WASHINGTON – Border-state lawmakers from both parties Tuesday introduced a bill that would give the Department of Homeland Security the authority it needs to make deals with Canada that would allow U.S.-bound cargo to be pre-inspected on the Canadian side of the border – a move that would likely reduce backups on the U.S. plaza at the Peace Bridge.
The legislation, which is backed by New York’s two senators as well as the Buffalo area’s two House members, wouldn’t automatically move the inspection of U.S.-bound cargo to the roomier plaza on the Canadian side of the Peace Bridge. But it would push the Department of Homeland Security to work toward that goal.
“Making pre-inspection at the Peace Bridge permanent is critical, and clearing these legal hurdles now will better pave the way to making the pre-screening program a reality in the future,” said Sen. Charles E. Schumer, D-N.Y.
The bill – the Promoting Travel, Commerce, and National Security Act of 2016 – would expand U.S. jurisdiction over American Customs and Border Protection agents that are operating in Canada, pursuant to agreements that the U.S. strikes with its neighbor to the north.
The local lawmakers made clear, though, that they expect the U.S. to strike such an agreement regarding the Peace Bridge, where congestion often results from trucks trying to crowd their way into the U.S.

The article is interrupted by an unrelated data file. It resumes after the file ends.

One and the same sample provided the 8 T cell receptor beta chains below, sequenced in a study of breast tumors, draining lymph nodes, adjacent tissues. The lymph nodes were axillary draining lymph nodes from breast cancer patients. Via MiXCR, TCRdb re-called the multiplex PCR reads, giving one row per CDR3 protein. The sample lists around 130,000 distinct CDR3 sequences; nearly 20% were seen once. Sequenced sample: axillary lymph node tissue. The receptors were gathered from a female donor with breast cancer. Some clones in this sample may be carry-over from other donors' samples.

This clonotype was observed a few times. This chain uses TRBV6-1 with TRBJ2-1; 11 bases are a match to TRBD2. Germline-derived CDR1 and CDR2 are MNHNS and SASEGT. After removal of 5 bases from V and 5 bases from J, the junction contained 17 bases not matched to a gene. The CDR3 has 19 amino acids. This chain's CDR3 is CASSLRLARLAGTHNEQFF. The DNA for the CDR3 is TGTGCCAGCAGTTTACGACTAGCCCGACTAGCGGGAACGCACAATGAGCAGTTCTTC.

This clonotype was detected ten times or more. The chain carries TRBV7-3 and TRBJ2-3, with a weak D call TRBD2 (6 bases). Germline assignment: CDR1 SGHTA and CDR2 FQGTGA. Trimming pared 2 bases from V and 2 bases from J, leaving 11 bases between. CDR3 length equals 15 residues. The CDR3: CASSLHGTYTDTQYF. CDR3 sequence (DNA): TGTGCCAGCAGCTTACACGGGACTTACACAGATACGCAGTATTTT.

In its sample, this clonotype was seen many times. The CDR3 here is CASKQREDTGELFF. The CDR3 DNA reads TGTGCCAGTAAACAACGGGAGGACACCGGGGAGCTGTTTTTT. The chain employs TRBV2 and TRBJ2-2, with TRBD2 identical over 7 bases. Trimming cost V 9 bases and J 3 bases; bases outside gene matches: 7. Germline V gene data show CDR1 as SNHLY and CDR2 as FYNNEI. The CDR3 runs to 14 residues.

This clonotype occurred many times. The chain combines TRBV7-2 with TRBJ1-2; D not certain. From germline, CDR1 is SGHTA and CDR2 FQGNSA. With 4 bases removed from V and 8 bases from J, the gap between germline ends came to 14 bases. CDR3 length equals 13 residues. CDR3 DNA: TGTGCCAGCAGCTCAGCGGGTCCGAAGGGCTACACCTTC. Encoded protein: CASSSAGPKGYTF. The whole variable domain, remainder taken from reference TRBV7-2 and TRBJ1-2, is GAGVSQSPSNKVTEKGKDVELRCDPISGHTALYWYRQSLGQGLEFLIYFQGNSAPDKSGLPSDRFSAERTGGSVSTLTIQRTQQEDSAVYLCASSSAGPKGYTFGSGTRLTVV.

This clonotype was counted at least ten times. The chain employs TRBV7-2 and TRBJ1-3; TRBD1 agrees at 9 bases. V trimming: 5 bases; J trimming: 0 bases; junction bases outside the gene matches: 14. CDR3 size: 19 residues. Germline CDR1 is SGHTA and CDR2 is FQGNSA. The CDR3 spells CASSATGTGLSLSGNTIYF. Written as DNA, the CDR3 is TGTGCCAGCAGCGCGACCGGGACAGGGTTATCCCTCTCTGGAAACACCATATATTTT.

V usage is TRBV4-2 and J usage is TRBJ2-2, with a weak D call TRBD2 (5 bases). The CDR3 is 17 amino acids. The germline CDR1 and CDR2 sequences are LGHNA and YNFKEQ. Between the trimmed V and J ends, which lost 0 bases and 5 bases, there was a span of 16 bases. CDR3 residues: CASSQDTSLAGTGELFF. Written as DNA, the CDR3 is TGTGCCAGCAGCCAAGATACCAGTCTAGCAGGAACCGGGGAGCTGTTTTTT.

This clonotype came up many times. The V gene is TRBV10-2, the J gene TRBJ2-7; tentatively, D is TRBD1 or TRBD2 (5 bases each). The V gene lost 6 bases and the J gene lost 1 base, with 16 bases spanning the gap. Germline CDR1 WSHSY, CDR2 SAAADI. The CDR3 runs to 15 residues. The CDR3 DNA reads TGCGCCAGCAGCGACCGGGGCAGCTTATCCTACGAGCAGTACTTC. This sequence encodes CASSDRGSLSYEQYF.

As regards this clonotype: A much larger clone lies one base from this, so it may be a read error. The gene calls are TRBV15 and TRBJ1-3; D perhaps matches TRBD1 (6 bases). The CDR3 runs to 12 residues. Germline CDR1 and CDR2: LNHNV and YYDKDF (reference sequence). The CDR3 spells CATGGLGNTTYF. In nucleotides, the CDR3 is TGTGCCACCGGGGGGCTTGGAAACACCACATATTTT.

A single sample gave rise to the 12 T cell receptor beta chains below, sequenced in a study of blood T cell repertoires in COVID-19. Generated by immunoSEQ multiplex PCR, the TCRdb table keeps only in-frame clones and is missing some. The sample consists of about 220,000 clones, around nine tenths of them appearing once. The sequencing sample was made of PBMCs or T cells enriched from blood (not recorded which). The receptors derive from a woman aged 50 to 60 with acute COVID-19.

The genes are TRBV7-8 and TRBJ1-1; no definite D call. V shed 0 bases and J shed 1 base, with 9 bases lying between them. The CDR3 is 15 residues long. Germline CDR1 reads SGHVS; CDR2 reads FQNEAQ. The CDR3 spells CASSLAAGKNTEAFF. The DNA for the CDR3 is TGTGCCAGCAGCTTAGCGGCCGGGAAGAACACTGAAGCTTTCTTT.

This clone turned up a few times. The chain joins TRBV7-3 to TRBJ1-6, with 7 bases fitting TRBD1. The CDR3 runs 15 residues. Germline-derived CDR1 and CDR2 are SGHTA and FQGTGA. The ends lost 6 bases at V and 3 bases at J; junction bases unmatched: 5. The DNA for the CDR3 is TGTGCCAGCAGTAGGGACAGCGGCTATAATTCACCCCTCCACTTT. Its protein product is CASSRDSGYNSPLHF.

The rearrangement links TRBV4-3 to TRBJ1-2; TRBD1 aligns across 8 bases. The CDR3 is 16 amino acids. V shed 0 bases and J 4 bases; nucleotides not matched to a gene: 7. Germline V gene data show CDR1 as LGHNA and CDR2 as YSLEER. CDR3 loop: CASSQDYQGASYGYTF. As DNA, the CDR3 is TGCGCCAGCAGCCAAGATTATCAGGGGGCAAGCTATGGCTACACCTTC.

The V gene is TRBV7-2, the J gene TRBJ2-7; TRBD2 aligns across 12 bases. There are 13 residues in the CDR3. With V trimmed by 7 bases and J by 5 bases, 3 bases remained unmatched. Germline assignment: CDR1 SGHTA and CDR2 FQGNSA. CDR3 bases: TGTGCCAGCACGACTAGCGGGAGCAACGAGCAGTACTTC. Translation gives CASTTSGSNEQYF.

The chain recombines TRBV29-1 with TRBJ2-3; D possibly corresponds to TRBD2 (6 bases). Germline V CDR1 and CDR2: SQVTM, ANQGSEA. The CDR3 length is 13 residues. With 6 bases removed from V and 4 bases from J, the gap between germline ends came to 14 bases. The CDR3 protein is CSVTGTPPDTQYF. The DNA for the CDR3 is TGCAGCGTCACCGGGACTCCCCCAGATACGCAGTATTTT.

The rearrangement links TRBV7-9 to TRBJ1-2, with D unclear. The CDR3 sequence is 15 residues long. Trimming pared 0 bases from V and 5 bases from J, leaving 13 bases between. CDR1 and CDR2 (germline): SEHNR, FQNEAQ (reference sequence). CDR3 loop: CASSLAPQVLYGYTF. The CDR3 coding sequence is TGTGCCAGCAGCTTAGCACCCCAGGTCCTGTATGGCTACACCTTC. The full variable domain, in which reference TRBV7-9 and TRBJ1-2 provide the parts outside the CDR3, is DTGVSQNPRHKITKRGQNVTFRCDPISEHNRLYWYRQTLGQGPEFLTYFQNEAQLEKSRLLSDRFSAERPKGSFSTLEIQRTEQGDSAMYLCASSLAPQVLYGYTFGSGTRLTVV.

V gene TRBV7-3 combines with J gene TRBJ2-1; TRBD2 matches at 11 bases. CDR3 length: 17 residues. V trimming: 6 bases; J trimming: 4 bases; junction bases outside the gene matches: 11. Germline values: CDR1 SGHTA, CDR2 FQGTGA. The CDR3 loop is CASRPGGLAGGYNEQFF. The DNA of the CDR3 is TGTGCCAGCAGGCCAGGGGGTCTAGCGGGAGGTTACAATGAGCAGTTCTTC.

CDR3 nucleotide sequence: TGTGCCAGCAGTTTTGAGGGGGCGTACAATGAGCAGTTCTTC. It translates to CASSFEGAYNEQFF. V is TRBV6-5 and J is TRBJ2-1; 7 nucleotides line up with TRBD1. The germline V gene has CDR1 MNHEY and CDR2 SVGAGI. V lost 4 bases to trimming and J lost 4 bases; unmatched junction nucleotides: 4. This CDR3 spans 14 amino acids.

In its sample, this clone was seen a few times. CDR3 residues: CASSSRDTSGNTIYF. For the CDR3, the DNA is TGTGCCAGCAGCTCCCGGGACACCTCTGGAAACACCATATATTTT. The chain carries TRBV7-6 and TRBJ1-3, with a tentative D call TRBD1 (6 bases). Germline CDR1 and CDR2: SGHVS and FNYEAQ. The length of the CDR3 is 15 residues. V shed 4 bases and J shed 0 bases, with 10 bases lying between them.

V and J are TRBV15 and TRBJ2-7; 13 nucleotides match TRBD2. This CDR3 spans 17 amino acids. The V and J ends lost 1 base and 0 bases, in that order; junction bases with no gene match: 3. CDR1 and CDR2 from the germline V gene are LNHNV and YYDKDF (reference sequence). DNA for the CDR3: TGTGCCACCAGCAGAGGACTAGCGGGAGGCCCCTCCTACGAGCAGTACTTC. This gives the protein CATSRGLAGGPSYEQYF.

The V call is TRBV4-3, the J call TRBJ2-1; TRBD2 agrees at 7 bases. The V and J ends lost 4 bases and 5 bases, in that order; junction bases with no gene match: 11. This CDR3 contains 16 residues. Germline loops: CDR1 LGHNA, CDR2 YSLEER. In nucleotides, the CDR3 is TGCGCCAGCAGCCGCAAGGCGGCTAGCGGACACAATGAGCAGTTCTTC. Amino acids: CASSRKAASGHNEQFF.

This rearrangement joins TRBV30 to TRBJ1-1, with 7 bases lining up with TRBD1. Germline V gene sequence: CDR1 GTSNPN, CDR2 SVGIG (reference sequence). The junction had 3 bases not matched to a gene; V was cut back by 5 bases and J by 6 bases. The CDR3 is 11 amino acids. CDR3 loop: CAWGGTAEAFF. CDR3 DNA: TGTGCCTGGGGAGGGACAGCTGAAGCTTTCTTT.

“After years of talking about relieving congestion at the Peace Bridge, we are finally working on concrete steps to make that happen,” said Rep. Brian Higgins, D-Buffalo. “This legislation addresses legalities necessary to move forward with binational collaboration in a way that fosters economic opportunity and improves the quality of life for our border community neighborhoods and region.”
The bill was unveiled at a time of congressional stalemate, as well as a presidential campaign season filled with plenty of rhetoric about tough border enforcement.
Nevertheless, the pre-inspection bill is both bipartisan and largely noncontroversial at this point, partly because a pre-inspection pilot project at the Peace Bridge in 2014 was largely deemed a success.
Preclearance deals also could be struck at other U.S.-Canada border crossings, which is why the bill has drawn interest all along the northern border. Rep. Ann McLane Kuster, D-N.H., introduced the bill, but with several Republican cosponsors, including Rep. Chris Collins, R-Clarence, and Rep. Elise Stefanik, a Republican from Willsboro who represents the North Country.
“A permanent pre-inspection process for the Peace Bridge is vital to reducing wait times, improving the flow of commerce and increasing security,” Collins said. “I am proud to cosponsor this bipartisan legislation, which successfully addresses the legal concerns surrounding the pre-inspection program and paves the way for a more efficient Peace Bridge.”
On the Senate side, Sen. Patrick Leahy, D-Vt., and Sen. Lisa Murkowski, R-Alaska, introduced the bill with several cosponsors, including Sen. Kirsten E. Gillibrand, D-N.Y.
“The safeguards provided by the legislation would help move along this critical process that will boost New York’s economy, especially in Western New York, and preserve our economic links with Canada,” Gillibrand said.